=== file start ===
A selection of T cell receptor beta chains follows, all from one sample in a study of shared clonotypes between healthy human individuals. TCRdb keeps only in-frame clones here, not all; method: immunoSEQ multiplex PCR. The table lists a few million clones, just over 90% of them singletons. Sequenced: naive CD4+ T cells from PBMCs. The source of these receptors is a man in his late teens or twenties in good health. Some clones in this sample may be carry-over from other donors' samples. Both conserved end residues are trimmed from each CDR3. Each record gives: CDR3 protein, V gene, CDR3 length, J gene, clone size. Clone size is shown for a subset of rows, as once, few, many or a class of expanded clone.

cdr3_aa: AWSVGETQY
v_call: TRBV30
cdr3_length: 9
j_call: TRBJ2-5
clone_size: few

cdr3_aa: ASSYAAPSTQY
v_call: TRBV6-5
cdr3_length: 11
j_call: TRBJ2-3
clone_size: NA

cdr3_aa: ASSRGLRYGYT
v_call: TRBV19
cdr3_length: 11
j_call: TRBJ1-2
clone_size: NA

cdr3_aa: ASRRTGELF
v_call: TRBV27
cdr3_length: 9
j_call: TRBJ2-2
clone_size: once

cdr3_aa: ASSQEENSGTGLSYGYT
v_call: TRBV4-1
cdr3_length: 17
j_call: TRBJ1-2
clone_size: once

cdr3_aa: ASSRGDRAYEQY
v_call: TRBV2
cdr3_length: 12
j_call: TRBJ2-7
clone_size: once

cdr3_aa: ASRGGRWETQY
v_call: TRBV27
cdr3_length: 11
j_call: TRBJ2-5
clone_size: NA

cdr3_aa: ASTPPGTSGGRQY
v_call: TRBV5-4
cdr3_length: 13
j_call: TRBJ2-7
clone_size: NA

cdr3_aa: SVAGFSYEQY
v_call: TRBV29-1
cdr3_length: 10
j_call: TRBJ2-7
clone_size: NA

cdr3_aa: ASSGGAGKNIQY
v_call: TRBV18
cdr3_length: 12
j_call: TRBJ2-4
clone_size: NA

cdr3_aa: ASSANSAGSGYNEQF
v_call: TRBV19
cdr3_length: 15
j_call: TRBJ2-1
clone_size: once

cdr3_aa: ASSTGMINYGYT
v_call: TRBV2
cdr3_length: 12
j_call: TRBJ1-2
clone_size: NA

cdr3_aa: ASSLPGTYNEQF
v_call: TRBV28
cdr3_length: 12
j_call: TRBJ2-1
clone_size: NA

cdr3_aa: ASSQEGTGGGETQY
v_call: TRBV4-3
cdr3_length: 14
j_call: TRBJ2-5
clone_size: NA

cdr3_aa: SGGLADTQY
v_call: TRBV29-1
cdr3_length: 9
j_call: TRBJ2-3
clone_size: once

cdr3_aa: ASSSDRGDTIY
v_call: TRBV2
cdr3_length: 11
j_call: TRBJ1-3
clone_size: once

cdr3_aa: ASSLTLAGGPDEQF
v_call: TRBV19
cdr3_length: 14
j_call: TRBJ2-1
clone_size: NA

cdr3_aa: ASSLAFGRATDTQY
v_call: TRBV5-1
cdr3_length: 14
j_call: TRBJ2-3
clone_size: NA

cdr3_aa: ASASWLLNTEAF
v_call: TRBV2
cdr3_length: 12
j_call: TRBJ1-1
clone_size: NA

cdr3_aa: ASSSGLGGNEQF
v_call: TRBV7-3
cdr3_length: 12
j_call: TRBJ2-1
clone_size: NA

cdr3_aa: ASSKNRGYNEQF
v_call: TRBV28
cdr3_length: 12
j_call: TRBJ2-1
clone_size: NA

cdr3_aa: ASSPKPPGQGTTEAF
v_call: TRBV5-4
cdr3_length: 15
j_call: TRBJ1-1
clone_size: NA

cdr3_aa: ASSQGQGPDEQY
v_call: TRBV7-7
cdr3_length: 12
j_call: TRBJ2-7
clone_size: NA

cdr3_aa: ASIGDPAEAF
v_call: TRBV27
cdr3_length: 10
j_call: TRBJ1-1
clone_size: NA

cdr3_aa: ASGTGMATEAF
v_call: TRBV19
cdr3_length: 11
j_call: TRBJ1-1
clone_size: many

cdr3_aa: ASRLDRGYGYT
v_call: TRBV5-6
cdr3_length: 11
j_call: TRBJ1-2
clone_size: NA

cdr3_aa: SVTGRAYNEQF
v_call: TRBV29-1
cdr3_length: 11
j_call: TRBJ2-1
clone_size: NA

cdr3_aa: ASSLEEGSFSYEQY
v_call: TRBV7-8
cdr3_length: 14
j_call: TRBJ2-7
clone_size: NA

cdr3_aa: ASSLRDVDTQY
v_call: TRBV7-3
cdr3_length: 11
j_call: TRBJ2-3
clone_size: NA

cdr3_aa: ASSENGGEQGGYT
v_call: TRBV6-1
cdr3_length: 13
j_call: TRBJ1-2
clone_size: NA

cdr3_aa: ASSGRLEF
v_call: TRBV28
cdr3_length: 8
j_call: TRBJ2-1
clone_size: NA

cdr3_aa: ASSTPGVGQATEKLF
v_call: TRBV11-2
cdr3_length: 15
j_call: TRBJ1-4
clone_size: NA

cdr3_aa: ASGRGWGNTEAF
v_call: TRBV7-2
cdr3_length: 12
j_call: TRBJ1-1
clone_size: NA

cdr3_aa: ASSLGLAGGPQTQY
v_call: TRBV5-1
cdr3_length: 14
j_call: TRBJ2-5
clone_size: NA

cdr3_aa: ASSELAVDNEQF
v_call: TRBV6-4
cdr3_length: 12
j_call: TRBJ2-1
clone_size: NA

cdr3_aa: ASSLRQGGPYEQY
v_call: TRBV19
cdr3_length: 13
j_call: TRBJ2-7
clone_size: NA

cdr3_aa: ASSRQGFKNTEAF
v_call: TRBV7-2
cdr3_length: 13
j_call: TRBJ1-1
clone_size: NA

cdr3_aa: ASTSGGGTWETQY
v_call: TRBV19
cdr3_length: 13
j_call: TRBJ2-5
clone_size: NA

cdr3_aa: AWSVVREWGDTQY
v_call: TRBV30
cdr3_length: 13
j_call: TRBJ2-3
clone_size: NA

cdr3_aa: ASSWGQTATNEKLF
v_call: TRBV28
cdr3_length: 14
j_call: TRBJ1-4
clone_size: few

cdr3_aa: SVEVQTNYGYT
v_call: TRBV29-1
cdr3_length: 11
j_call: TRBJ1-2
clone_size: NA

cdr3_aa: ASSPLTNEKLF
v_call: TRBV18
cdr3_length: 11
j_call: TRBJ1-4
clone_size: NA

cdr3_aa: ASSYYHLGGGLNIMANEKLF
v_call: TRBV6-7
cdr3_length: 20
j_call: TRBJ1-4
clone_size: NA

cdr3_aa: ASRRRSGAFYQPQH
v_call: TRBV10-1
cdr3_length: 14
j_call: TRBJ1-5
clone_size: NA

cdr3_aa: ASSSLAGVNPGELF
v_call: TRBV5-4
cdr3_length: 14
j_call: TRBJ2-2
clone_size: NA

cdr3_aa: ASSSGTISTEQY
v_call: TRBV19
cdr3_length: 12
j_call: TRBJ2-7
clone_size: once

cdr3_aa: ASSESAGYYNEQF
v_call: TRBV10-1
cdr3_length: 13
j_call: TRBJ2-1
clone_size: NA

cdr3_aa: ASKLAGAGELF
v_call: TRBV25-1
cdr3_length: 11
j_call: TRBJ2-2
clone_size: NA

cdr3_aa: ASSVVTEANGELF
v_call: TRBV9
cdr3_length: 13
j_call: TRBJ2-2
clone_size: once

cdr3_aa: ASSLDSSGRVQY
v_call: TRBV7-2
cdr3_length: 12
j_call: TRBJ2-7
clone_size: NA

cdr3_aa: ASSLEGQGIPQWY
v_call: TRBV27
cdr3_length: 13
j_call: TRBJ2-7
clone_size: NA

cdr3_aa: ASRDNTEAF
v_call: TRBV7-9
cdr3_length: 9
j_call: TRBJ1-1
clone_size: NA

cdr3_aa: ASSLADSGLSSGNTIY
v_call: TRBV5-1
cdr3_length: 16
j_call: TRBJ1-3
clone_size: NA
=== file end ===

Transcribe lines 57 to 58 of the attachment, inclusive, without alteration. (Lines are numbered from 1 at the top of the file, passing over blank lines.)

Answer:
cdr3_aa: ASSTGMINYGYT
v_call: TRBV2